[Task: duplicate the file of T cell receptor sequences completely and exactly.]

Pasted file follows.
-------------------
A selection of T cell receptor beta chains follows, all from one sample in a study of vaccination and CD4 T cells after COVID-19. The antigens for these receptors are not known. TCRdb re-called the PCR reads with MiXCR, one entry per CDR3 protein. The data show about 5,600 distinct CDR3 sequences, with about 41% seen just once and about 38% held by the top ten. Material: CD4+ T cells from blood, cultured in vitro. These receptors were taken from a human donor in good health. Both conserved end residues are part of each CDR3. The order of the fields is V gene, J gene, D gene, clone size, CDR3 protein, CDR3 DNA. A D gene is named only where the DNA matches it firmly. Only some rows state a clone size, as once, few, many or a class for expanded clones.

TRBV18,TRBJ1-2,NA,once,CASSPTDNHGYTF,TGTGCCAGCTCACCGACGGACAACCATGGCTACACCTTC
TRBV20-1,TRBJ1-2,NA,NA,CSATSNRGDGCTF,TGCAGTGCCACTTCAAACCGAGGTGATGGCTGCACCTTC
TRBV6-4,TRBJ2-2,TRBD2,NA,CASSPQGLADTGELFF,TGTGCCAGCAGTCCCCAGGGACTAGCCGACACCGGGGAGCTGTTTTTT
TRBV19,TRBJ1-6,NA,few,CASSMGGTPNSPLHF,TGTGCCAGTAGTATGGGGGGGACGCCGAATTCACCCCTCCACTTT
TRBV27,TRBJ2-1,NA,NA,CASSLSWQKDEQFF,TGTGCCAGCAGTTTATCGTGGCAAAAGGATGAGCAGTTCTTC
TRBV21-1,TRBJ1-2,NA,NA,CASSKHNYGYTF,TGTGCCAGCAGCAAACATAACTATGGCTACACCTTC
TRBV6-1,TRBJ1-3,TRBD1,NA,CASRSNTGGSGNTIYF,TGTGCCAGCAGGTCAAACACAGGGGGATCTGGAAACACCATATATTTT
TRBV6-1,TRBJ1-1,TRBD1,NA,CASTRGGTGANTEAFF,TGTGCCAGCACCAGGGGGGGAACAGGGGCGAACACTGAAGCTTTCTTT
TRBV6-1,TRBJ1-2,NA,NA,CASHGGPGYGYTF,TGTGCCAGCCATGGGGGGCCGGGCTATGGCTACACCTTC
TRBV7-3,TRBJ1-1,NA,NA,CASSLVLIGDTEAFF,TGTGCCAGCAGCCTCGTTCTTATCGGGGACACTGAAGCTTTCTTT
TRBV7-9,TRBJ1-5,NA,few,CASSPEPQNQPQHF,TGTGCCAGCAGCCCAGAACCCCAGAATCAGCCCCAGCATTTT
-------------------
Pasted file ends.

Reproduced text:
A selection of T cell receptor beta chains follows, all from one sample in a study of vaccination and CD4 T cells after COVID-19. The antigens for these receptors are not known. TCRdb re-called the PCR reads with MiXCR, one entry per CDR3 protein. The data show about 5,600 distinct CDR3 sequences, with about 41% seen just once and about 38% held by the top ten. Material: CD4+ T cells from blood, cultured in vitro. These receptors were taken from a human donor in good health. Both conserved end residues are part of each CDR3. The order of the fields is V gene, J gene, D gene, clone size, CDR3 protein, CDR3 DNA. A D gene is named only where the DNA matches it firmly. Only some rows state a clone size, as once, few, many or a class for expanded clones.

TRBV18,TRBJ1-2,NA,once,CASSPTDNHGYTF,TGTGCCAGCTCACCGACGGACAACCATGGCTACACCTTC
TRBV20-1,TRBJ1-2,NA,NA,CSATSNRGDGCTF,TGCAGTGCCACTTCAAACCGAGGTGATGGCTGCACCTTC
TRBV6-4,TRBJ2-2,TRBD2,NA,CASSPQGLADTGELFF,TGTGCCAGCAGTCCCCAGGGACTAGCCGACACCGGGGAGCTGTTTTTT
TRBV19,TRBJ1-6,NA,few,CASSMGGTPNSPLHF,TGTGCCAGTAGTATGGGGGGGACGCCGAATTCACCCCTCCACTTT
TRBV27,TRBJ2-1,NA,NA,CASSLSWQKDEQFF,TGTGCCAGCAGTTTATCGTGGCAAAAGGATGAGCAGTTCTTC
TRBV21-1,TRBJ1-2,NA,NA,CASSKHNYGYTF,TGTGCCAGCAGCAAACATAACTATGGCTACACCTTC
TRBV6-1,TRBJ1-3,TRBD1,NA,CASRSNTGGSGNTIYF,TGTGCCAGCAGGTCAAACACAGGGGGATCTGGAAACACCATATATTTT
TRBV6-1,TRBJ1-1,TRBD1,NA,CASTRGGTGANTEAFF,TGTGCCAGCACCAGGGGGGGAACAGGGGCGAACACTGAAGCTTTCTTT
TRBV6-1,TRBJ1-2,NA,NA,CASHGGPGYGYTF,TGTGCCAGCCATGGGGGGCCGGGCTATGGCTACACCTTC
TRBV7-3,TRBJ1-1,NA,NA,CASSLVLIGDTEAFF,TGTGCCAGCAGCCTCGTTCTTATCGGGGACACTGAAGCTTTCTTT
TRBV7-9,TRBJ1-5,NA,few,CASSPEPQNQPQHF,TGTGCCAGCAGCCCAGAACCCCAGAATCAGCCCCAGCATTTT